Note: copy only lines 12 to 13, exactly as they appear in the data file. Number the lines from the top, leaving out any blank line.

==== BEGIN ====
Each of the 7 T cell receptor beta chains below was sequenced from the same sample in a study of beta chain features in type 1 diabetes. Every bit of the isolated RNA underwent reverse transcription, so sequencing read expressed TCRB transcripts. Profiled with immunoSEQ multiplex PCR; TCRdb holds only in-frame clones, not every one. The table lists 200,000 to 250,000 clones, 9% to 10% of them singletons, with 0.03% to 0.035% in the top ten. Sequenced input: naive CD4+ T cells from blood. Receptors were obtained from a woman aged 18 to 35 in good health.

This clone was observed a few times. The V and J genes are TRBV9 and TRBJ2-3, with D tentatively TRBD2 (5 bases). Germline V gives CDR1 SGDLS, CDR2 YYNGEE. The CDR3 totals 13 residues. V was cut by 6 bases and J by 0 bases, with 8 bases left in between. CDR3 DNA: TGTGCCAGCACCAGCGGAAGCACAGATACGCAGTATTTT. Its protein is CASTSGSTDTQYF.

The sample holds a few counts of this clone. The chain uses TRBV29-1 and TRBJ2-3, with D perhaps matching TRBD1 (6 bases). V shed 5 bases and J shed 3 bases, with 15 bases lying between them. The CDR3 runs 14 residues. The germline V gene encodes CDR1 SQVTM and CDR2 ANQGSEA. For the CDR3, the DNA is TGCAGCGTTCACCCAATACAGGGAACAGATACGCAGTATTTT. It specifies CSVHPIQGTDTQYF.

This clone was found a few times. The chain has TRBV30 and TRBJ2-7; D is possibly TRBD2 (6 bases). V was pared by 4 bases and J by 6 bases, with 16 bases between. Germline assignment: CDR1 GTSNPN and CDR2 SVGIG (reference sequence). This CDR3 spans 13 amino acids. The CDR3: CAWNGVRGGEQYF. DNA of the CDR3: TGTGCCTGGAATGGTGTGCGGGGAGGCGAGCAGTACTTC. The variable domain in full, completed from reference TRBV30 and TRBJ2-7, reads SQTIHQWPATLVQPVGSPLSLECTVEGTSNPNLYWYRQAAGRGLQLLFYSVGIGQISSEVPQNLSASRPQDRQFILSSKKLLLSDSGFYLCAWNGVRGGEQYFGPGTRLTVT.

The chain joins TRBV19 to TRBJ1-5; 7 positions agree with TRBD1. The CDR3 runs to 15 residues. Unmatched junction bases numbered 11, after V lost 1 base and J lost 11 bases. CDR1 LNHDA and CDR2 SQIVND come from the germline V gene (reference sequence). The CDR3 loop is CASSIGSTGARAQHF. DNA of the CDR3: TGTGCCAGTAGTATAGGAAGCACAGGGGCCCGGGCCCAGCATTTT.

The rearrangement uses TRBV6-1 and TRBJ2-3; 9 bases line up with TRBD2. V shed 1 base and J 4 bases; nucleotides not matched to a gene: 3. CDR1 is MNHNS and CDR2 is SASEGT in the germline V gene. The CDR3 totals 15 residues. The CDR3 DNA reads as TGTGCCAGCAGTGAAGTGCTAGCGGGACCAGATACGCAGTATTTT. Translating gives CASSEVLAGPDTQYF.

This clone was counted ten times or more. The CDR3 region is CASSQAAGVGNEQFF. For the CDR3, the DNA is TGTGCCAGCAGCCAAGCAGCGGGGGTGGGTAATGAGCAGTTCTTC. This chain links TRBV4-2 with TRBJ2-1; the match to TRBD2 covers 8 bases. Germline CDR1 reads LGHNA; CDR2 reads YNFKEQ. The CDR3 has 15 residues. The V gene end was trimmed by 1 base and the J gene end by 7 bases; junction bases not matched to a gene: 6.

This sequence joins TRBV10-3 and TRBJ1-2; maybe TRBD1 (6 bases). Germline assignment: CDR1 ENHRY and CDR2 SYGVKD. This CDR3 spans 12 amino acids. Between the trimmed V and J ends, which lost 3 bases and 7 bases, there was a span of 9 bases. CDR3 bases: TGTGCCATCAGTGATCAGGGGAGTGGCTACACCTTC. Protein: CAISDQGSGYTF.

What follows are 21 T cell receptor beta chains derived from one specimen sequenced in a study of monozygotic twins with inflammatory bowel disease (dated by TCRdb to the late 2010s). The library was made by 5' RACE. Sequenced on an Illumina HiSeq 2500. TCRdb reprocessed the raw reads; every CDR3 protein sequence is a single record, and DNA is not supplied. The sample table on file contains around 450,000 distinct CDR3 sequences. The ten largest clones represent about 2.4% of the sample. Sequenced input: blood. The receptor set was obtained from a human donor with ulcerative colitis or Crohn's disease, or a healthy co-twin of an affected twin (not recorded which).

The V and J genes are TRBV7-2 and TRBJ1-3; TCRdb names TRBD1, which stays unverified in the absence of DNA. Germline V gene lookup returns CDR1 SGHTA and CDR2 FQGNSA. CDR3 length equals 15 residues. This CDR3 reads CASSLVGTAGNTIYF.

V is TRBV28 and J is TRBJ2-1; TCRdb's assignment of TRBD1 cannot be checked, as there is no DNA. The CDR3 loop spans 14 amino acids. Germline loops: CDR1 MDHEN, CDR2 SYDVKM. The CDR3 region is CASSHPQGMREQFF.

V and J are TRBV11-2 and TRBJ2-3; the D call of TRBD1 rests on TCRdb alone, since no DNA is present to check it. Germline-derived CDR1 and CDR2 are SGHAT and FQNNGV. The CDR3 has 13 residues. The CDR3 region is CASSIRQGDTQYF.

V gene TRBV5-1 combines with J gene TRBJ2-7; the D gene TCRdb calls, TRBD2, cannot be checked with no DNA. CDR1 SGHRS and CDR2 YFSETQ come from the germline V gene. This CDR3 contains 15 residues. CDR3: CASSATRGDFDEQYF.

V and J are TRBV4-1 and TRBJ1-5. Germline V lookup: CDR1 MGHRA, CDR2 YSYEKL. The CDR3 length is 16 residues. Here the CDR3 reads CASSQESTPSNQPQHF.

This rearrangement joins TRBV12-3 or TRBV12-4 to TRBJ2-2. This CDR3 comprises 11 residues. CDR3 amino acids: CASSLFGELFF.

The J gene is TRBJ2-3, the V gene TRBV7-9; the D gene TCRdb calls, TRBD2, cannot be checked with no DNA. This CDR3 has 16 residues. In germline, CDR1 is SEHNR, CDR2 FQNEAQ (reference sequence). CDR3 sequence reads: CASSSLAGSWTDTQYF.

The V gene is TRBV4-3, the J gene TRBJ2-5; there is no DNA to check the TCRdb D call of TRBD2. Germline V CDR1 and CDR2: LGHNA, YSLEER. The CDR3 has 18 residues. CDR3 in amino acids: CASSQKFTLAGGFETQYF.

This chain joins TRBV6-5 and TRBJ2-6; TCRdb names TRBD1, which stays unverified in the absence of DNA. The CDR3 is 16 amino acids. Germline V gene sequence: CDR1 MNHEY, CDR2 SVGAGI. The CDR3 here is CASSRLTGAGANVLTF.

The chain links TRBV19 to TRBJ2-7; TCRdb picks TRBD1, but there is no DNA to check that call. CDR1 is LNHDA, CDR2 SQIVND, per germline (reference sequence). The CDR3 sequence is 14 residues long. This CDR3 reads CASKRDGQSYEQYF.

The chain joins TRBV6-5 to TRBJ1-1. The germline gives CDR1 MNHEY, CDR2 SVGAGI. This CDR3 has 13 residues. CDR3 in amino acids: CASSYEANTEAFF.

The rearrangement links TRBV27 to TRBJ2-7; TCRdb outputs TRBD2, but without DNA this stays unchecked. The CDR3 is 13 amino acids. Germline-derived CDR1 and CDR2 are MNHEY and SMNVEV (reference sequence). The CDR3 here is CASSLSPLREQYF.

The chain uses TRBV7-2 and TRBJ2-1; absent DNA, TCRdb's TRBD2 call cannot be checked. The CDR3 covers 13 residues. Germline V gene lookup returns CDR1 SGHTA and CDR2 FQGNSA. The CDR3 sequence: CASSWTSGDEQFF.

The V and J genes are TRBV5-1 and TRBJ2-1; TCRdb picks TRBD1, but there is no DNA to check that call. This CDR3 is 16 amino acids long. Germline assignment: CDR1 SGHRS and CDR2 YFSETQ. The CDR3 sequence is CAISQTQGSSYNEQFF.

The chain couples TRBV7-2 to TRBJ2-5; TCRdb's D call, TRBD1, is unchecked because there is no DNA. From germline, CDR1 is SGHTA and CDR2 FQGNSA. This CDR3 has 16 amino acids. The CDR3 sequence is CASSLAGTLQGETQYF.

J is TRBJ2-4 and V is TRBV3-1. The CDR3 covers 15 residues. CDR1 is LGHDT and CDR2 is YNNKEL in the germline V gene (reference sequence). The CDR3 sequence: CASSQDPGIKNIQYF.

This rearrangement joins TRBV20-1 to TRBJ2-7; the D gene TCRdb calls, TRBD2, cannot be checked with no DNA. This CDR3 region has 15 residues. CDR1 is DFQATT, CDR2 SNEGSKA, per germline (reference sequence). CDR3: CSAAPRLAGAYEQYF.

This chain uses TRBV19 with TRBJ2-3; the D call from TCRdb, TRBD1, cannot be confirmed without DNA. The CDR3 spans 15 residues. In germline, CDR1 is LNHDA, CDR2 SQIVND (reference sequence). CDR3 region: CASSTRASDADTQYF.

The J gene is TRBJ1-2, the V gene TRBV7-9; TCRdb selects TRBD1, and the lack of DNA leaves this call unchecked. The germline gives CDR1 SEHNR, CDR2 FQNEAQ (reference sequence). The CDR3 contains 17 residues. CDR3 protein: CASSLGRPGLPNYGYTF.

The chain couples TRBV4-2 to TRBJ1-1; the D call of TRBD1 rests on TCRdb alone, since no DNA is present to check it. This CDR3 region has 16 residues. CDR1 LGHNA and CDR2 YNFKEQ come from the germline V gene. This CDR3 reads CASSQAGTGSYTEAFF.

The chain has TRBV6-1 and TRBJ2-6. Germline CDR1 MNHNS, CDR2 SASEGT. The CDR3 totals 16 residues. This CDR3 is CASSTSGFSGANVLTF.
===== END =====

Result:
V and J are TRBV11-2 and TRBJ2-3; the D call of TRBD1 rests on TCRdb alone, since no DNA is present to check it. Germline-derived CDR1 and CDR2 are SGHAT and FQNNGV. The CDR3 has 13 residues. The CDR3 region is CASSIRQGDTQYF.

V gene TRBV5-1 combines with J gene TRBJ2-7; the D gene TCRdb calls, TRBD2, cannot be checked with no DNA. CDR1 SGHRS and CDR2 YFSETQ come from the germline V gene. This CDR3 contains 15 residues. CDR3: CASSATRGDFDEQYF.